“Yohaku” – The Unpainted Space This Advent

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I love words and I recently discovered a new one, a japanese expression called “yohaku.” It means the unpainted part of a painting. It is why a comb is useful, it is not the prongs but the holes between the prongs. It is why a cup is useful, it is what it can contain. It is sometimes called negative space. I learned about this concept in an interview with the son of the author E.L. Konigsburg. He talked about how his mother likes to write about the “yohaku” or the untold part. This image of the unsaid or untold part has remained with me.

And it has remained with me, because this untold part is what we need in Advent. We need to create space so that we can contain something bigger than ourselves. This may sound funny but think again of the cup. The cup is ready to receive whatever you pour in. We need to be like that cup. We need to be ready to receive the Good News that Christ is coming.

But this can feel impossible. I think during COVID, our lives are feast or famine. Many of us don’t have enough to do. We are cut off from our normal activities and circle or friends and family. And many of us are completely overwhelmed, trying to work from home and manage our children’s distance learning. So wherever you fall on this spectrum, it is hard to imagine how you might make room for Christ. 

And no I don’t have any magical insight into how you might make room in your life for this good news. What I do have is this reading in Mark’s Gospel. And Mark begins by quoting the prophet Isaiah. “See, I am sending my messenger ahead of you, who will prepare your way; the voice of one crying out in the wilderness: ‘Prepare the way of the Lord, make his paths straight.” Isaiah was telling Israel and us that someone would come and help us get ready for the Lord. He will remind us to make our paths straight. And what a gift that is! We all need a reminder and here is ours. The Church has wisely given us some time to prepare for the mystery of Christmas.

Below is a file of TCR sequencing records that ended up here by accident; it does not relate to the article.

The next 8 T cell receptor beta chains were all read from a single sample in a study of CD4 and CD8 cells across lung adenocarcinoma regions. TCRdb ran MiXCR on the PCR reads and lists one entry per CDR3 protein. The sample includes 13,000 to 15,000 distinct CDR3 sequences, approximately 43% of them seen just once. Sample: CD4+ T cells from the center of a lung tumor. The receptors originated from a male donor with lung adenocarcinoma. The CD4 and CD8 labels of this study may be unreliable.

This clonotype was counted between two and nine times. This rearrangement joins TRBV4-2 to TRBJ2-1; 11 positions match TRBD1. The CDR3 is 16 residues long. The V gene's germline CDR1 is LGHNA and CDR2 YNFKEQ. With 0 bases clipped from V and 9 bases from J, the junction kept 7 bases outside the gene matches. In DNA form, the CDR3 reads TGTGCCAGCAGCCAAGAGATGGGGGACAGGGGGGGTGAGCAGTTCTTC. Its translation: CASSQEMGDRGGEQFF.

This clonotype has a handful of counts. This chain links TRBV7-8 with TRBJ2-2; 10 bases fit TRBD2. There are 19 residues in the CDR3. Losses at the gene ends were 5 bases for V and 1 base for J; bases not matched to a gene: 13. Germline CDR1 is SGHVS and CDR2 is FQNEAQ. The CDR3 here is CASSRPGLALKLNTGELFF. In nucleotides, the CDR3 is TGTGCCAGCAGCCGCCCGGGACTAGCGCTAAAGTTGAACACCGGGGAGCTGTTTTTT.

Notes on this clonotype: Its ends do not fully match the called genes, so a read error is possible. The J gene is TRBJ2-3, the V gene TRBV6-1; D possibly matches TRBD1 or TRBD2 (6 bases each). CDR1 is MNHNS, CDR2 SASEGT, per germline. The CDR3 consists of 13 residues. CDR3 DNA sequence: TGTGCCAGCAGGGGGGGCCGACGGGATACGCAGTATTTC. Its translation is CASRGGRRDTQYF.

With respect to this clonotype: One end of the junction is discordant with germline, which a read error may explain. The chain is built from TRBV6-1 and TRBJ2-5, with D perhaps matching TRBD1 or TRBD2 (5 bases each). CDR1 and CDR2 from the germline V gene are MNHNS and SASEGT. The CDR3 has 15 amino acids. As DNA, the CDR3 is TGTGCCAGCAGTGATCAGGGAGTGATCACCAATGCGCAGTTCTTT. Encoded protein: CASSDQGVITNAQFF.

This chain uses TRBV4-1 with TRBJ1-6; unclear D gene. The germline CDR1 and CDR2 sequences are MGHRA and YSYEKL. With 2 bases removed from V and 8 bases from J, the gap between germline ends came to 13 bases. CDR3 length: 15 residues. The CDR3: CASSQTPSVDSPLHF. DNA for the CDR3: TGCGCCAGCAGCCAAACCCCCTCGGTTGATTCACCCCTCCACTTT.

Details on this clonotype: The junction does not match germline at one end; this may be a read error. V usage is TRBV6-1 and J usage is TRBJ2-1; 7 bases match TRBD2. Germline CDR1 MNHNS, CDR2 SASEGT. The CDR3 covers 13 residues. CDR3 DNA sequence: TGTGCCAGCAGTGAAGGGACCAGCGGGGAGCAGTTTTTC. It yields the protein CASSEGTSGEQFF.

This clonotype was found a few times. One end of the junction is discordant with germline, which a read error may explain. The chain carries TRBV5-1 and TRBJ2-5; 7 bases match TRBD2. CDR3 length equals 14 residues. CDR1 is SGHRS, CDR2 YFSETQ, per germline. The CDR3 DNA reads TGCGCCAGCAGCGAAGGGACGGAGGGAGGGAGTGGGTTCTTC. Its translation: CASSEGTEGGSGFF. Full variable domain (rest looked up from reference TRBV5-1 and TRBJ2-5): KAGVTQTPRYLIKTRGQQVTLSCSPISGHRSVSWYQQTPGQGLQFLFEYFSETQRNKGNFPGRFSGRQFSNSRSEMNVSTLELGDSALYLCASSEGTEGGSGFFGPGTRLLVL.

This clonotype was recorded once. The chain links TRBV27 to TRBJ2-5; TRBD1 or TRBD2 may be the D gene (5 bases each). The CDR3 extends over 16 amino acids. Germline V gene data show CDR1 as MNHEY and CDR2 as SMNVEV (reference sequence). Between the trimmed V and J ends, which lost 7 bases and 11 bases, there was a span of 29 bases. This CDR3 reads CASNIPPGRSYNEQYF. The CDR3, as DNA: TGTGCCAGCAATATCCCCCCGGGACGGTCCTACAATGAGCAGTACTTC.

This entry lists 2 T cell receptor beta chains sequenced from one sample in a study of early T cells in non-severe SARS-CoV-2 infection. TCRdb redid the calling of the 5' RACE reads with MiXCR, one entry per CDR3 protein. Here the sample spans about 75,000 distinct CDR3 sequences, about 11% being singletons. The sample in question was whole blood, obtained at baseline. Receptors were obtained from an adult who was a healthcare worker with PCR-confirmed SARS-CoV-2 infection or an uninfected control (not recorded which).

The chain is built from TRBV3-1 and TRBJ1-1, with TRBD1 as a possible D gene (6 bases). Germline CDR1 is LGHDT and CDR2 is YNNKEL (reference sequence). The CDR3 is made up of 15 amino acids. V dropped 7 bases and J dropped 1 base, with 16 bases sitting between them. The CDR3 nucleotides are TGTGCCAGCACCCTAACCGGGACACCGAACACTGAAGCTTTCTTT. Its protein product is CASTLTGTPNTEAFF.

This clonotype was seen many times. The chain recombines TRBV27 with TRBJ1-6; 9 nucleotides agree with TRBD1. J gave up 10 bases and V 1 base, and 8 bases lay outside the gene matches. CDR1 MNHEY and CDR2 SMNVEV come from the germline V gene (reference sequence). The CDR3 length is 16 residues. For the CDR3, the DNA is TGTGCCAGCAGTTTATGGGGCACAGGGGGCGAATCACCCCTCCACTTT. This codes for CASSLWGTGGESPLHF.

Now back to this word “yohaku.” What if we spent Advent making room instead of getting ready for Christmas? Many of us try to cram extra things into Advent. It is when we decorate our house, buy lots of gifts, bake cookies, plan family meals and gatherings, take on adventurous toddler holiday crafts, visit people that we don’t normally get to visit, we go to see lights at a zoo, visit Santa at the mall, and many other busy things. And I am no different and there is certainly no blame with all of this Christmas busyness. The pressure is on every year to really enjoy ourselves, to make memories, to make Christmas happen really.

But this year everything is different. Many of these busy things aren’t available. We can shop online, bake cookies, do crafts and decorate. But zoo lights is cancelled and many of us won’t be traveling to visit families or cooking for 25 people. And while this is a great loss, it is also an opportunity. An opportunity for “yohaku.” Perhaps you can spend the time you would normally use to get ready for Christmas to make room for Jesus. Because there will likely be more free time this holiday season. A previously unheard of thought.

I hope to use some of this time to read Advent books that I bought while in seminary. I started seminary in 2012, just to give you an idea of how long I have been meaning to read these books. I want to use some of this time to sit quietly by myself and talk to God. I want to use this time to pray with my children. I want to use the time to sit and enjoy my family without feeling the need to get up and do something.

So while this Advent and Christmas might look very different, I hope that you can find some unexpected beauty in the “yohaku” of your life. Empty spaces can be profoundly beautiful and mysterious. The unpainted part can remind us of the wonderful gift that is coming. I pray that we can each find a way to prepare the way of the Lord and make his paths straight. If we can claim some unpainted space in our lives to get ready for Christmas, then perhaps we can focus more on all the things we do have instead of all the things that are different. Amen. 

Spirituality The Episcopal Church

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The Rev. Joani Peacock, Editor for Emmanuel Voices: A Parish Blog

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